On Monday, March 30, 2015, the Department of Justice (the "Department") announced its first settlement under the Swiss Bank Program, potentially exposing thousands of U.S. taxpayers to a steep 50 percent penalty for failure to report their offshore accounts.
The Swiss Bank Program, which was introduced on August 29, 2013, seeks to resolve the potential criminal liability of various Swiss banks. The voluntary program offers the banks a Non-Prosecution Agreement (NPA) in exchange for the payment of a hefty fine and their cooperation in disclosing the financial information of U.S. persons.
BSI S.A., one of Switzerland's ten largest banks, signed a Non-Prosecution Agreement on Monday, March 30, 2015. BSI agreed to pay $211 million to the Department, but will also provide the Department with financial information on more than 3,000 U.S.-related bank accounts, including accounts where the money was transferred to another country. The Department announced that it intended to use this information to prosecute individual taxpayers.
Under the terms of the 2014 Offshore Voluntary Disclosure Program (OVDP), U.S. taxpayers may come into compliance by declaring their offshore accounts and paying a penalty equal to 27.5 percent of the highest value of the accounts over an eight year period. The FAQs published under the OVDP state that a 50 percent offshore penalty applies if a foreign financial institution at which the taxpayer has or had an account has been publicly identified as being under investigation or as cooperating with a government investigation. Today BSI was added to the list of banks which trigger the 50 percent penalty.
For U.S. persons that have or held an account at BSI S.A., the penalty has increased to 50 percent if such taxpayers did not initiate their disclosure prior to March 30, 2015. It is critical to note that the higher penalty applies to the total value of all of the taxpayer's undeclared offshore accounts and not just to the balance of the account at BSI S.A. FAQ 7.5 clearly states that once the 50 percent miscellaneous offshore penalty applies to any of the taxpayer's accounts, it will apply to all of the taxpayer's assets subject to the penalty. Thus, taxpayers with a relatively small BSI S.A. account balance, but with larger unreported account balances at other institutions, will be exposed under the OVDP to a higher penalty on all of their accounts.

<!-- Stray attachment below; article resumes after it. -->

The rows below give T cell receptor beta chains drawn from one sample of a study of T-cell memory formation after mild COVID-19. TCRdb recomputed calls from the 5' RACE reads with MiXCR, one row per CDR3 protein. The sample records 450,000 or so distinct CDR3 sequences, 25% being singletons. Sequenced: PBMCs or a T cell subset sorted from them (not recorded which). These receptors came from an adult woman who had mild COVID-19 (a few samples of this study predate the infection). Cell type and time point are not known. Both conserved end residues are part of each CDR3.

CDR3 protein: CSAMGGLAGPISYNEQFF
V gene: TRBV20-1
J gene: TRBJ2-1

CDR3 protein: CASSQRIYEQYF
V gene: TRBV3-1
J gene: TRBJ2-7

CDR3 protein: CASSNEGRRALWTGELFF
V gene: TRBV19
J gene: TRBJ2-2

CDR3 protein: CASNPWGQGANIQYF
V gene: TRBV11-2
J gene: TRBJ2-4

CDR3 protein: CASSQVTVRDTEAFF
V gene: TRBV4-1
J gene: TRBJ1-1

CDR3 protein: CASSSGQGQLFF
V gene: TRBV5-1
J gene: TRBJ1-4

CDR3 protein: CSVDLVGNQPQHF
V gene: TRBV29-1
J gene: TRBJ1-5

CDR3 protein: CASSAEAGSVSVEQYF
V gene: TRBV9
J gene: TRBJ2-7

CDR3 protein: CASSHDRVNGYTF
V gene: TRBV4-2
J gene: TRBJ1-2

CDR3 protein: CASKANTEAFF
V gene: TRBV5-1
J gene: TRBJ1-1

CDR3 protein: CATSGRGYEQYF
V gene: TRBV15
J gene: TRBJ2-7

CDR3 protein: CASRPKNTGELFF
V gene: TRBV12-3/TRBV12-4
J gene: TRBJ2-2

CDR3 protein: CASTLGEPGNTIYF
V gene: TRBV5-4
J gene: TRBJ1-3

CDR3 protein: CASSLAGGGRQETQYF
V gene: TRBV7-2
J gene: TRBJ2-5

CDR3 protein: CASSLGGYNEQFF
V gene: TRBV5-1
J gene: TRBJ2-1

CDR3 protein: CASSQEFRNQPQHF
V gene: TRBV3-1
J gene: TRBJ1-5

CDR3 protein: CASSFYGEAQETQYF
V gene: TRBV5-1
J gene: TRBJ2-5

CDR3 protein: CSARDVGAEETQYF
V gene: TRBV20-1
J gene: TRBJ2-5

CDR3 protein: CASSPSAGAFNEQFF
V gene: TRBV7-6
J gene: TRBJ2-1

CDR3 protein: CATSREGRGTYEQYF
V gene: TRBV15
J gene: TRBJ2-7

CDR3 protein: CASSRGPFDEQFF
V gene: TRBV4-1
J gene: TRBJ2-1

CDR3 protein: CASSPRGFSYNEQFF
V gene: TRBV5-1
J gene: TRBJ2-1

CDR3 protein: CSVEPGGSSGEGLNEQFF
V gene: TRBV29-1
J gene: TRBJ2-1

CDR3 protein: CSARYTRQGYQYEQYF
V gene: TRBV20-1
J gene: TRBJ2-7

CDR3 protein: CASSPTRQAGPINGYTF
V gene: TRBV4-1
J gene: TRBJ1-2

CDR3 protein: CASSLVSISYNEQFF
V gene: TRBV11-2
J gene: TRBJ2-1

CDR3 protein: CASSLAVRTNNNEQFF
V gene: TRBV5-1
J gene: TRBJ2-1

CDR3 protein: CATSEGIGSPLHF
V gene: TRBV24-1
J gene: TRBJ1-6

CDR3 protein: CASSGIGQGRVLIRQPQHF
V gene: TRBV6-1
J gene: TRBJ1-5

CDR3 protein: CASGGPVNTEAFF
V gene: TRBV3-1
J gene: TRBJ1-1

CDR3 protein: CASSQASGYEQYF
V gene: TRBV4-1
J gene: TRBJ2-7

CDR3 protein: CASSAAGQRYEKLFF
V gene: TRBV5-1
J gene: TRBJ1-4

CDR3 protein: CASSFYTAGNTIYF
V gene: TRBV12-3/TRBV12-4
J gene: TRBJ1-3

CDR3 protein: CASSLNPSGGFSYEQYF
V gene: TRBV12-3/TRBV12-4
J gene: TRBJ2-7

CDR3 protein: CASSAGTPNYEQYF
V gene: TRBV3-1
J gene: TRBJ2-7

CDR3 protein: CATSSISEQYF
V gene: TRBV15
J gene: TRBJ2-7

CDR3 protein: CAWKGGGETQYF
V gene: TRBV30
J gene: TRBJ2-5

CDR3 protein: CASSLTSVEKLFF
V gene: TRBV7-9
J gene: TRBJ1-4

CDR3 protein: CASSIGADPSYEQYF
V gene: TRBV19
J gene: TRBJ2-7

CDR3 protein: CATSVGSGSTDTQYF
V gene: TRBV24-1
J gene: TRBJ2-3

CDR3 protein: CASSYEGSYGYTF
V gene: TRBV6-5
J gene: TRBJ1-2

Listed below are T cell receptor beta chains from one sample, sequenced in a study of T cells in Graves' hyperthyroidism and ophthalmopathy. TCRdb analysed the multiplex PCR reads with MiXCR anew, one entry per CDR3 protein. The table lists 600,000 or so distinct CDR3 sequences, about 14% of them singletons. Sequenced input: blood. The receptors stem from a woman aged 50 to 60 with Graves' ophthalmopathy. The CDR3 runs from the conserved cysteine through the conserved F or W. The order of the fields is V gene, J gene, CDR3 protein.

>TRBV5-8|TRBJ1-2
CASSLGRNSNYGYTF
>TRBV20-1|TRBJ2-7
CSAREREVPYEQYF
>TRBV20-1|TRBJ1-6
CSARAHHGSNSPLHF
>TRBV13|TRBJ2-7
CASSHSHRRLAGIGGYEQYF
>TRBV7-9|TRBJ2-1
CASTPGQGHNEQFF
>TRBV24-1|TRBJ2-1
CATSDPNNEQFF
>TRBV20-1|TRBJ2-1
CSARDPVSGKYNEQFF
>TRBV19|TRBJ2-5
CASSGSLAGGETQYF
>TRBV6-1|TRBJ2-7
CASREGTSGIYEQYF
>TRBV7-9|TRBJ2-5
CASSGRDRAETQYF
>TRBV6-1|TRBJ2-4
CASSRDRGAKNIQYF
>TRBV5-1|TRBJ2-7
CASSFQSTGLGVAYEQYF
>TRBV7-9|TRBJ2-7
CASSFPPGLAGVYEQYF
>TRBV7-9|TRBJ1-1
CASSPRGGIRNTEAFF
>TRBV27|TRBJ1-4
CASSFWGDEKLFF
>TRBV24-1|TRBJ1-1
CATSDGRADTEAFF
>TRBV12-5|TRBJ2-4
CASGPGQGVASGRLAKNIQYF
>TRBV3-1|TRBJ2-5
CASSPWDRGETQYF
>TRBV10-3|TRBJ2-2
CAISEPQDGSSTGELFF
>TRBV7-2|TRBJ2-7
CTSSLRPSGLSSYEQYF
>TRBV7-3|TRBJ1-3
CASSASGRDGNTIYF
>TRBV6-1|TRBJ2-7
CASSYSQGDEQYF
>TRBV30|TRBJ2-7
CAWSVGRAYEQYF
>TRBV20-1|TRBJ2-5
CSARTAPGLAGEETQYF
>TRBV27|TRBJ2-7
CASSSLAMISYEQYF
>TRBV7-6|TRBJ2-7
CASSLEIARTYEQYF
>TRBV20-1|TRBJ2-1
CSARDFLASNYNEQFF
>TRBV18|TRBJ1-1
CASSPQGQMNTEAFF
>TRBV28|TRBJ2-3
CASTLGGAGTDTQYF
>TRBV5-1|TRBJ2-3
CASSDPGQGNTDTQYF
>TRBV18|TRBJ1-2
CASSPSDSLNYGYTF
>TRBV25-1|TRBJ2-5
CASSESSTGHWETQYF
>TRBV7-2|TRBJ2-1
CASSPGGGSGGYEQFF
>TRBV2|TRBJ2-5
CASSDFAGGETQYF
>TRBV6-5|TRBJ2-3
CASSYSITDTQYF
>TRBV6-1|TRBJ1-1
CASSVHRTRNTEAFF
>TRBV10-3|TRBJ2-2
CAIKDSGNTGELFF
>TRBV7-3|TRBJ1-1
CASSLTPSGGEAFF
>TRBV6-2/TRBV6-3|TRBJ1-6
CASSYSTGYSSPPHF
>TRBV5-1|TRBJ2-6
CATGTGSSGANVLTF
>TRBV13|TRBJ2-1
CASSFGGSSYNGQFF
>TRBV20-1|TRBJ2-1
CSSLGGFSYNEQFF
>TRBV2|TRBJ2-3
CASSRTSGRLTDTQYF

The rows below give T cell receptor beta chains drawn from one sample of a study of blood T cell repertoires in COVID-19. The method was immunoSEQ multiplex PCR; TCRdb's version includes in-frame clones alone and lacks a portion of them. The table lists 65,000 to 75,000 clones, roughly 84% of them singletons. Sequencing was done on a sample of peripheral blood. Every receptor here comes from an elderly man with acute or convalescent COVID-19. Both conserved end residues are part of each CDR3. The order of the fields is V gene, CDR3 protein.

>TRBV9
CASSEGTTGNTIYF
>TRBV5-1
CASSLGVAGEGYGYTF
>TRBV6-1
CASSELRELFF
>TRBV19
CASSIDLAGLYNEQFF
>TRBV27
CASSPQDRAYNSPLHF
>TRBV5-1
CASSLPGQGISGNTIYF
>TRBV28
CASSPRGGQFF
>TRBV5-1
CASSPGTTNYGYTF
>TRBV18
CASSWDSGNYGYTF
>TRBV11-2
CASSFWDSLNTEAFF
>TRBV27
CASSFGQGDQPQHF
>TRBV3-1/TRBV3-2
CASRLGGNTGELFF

U.S. persons with unreported accounts at any of the foreign financial institutions on the following list, which was updated this morning, are subject to the 50 percent penalty:
- UBS AG
- Credit Suisse AG, Credit Suisse Fides, and Clariden Leu Ltd.
- Wegelin & Co.
- Liechtensteinische Landesbank AG
- Zurcher Kantonalbank
- swisspartners Investment Network AG, swisspartners Wealth Management AG, swisspartners Insurance Company SPC Ltd. and swisspartners Versicherung AG
- CIBC FirstCaribbean International Bank Limited, its predecessors, subsidiaries and affiliates
- Stanford International Bank, Ltd., Stanford Group Company, and Stanford Trust Company, Ltd.
- The Hong Kong and Shanghai Banking Corporation Limited in India (HSBC India)
- The Bank of N.T. Butterfield & Son Limited (also known as Butterfield Bank and Bank of Butterfield), its predecessors, subsidiaries and affiliates
- Sovereign Management & Legal, Ltd., its predecessors, subsidiaries, and affiliates (effective December 19, 2014
- Bank Leumi le-Israel B.M., The Bank Leumi le-Israel Trust Company Ltd, Bank Leumi (Luxembourg) S.A., Leumi Private Bank S.A., and Bank Leumi USA (effective December 22, 2014)
- BSI SA (effective March 30, 2015)
The IRS initially published this list on August 4, 2014. At that time, it only included ten financial institutions. The IRS added Sovereign Management & Legal in December 2014 following a court's authorizing a summons for records held by the bank. Then on December 30, 2014, the IRS added Bank Leumi to the list and its inclusion was made retroactive to December 22, 2014. As this list grows, it is prudent to consider whether your foreign bank might be next on the list.